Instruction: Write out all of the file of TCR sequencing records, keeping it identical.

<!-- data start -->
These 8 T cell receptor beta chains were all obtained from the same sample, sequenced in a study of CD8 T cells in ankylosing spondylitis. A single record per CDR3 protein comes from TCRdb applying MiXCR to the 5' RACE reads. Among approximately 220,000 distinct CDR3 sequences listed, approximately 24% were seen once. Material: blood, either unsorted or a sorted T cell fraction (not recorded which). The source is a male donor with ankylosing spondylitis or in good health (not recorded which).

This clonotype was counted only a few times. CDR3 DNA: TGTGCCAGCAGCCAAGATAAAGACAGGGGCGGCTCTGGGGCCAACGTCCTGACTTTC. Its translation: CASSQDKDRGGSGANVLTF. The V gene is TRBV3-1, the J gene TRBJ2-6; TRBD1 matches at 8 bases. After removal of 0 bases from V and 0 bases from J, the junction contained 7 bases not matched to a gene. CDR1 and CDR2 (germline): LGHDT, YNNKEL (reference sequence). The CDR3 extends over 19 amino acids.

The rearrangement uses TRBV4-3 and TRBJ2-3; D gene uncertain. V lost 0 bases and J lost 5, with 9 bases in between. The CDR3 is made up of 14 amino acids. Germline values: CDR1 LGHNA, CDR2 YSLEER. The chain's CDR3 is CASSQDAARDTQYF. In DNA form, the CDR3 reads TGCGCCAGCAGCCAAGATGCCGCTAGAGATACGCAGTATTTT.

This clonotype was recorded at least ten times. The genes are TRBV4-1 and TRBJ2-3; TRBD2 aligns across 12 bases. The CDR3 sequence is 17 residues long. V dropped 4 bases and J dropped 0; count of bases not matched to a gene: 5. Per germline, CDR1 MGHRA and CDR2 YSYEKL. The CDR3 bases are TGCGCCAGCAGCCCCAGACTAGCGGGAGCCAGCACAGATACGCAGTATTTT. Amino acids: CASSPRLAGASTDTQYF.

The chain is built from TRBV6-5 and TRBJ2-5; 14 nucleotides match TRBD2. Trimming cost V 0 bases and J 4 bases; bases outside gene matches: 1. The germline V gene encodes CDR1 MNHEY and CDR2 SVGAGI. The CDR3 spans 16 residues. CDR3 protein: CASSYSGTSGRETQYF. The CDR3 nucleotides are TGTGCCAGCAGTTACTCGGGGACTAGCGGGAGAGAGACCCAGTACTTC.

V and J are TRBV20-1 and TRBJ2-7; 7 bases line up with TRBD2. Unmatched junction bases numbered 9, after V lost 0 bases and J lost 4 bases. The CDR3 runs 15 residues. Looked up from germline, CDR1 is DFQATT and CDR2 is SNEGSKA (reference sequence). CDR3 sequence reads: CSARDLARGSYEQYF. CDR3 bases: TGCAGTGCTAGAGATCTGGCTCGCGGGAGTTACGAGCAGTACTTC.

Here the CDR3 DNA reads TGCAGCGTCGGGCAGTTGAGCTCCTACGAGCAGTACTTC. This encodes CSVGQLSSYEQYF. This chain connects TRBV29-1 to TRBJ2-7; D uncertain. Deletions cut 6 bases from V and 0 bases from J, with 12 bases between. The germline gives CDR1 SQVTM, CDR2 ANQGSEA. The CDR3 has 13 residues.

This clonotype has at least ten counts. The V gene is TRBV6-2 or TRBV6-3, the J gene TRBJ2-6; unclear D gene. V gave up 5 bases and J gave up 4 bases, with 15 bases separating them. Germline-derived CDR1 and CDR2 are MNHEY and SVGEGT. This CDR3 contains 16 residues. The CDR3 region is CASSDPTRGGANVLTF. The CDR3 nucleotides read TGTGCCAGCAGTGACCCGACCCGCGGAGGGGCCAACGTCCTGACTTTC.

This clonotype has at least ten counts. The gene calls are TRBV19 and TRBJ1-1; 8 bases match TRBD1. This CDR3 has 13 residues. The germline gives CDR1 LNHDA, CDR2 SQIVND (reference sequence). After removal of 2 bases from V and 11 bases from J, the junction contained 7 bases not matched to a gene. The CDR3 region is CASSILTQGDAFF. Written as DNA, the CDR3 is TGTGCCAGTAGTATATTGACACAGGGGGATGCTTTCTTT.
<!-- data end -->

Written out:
These 8 T cell receptor beta chains were all obtained from the same sample, sequenced in a study of CD8 T cells in ankylosing spondylitis. A single record per CDR3 protein comes from TCRdb applying MiXCR to the 5' RACE reads. Among approximately 220,000 distinct CDR3 sequences listed, approximately 24% were seen once. Material: blood, either unsorted or a sorted T cell fraction (not recorded which). The source is a male donor with ankylosing spondylitis or in good health (not recorded which).

This clonotype was counted only a few times. CDR3 DNA: TGTGCCAGCAGCCAAGATAAAGACAGGGGCGGCTCTGGGGCCAACGTCCTGACTTTC. Its translation: CASSQDKDRGGSGANVLTF. The V gene is TRBV3-1, the J gene TRBJ2-6; TRBD1 matches at 8 bases. After removal of 0 bases from V and 0 bases from J, the junction contained 7 bases not matched to a gene. CDR1 and CDR2 (germline): LGHDT, YNNKEL (reference sequence). The CDR3 extends over 19 amino acids.

The rearrangement uses TRBV4-3 and TRBJ2-3; D gene uncertain. V lost 0 bases and J lost 5, with 9 bases in between. The CDR3 is made up of 14 amino acids. Germline values: CDR1 LGHNA, CDR2 YSLEER. The chain's CDR3 is CASSQDAARDTQYF. In DNA form, the CDR3 reads TGCGCCAGCAGCCAAGATGCCGCTAGAGATACGCAGTATTTT.

This clonotype was recorded at least ten times. The genes are TRBV4-1 and TRBJ2-3; TRBD2 aligns across 12 bases. The CDR3 sequence is 17 residues long. V dropped 4 bases and J dropped 0; count of bases not matched to a gene: 5. Per germline, CDR1 MGHRA and CDR2 YSYEKL. The CDR3 bases are TGCGCCAGCAGCCCCAGACTAGCGGGAGCCAGCACAGATACGCAGTATTTT. Amino acids: CASSPRLAGASTDTQYF.

The chain is built from TRBV6-5 and TRBJ2-5; 14 nucleotides match TRBD2. Trimming cost V 0 bases and J 4 bases; bases outside gene matches: 1. The germline V gene encodes CDR1 MNHEY and CDR2 SVGAGI. The CDR3 spans 16 residues. CDR3 protein: CASSYSGTSGRETQYF. The CDR3 nucleotides are TGTGCCAGCAGTTACTCGGGGACTAGCGGGAGAGAGACCCAGTACTTC.

V and J are TRBV20-1 and TRBJ2-7; 7 bases line up with TRBD2. Unmatched junction bases numbered 9, after V lost 0 bases and J lost 4 bases. The CDR3 runs 15 residues. Looked up from germline, CDR1 is DFQATT and CDR2 is SNEGSKA (reference sequence). CDR3 sequence reads: CSARDLARGSYEQYF. CDR3 bases: TGCAGTGCTAGAGATCTGGCTCGCGGGAGTTACGAGCAGTACTTC.

Here the CDR3 DNA reads TGCAGCGTCGGGCAGTTGAGCTCCTACGAGCAGTACTTC. This encodes CSVGQLSSYEQYF. This chain connects TRBV29-1 to TRBJ2-7; D uncertain. Deletions cut 6 bases from V and 0 bases from J, with 12 bases between. The germline gives CDR1 SQVTM, CDR2 ANQGSEA. The CDR3 has 13 residues.

This clonotype has at least ten counts. The V gene is TRBV6-2 or TRBV6-3, the J gene TRBJ2-6; unclear D gene. V gave up 5 bases and J gave up 4 bases, with 15 bases separating them. Germline-derived CDR1 and CDR2 are MNHEY and SVGEGT. This CDR3 contains 16 residues. The CDR3 region is CASSDPTRGGANVLTF. The CDR3 nucleotides read TGTGCCAGCAGTGACCCGACCCGCGGAGGGGCCAACGTCCTGACTTTC.

This clonotype has at least ten counts. The gene calls are TRBV19 and TRBJ1-1; 8 bases match TRBD1. This CDR3 has 13 residues. The germline gives CDR1 LNHDA, CDR2 SQIVND (reference sequence). After removal of 2 bases from V and 11 bases from J, the junction contained 7 bases not matched to a gene. The CDR3 region is CASSILTQGDAFF. Written as DNA, the CDR3 is TGTGCCAGTAGTATATTGACACAGGGGGATGCTTTCTTT.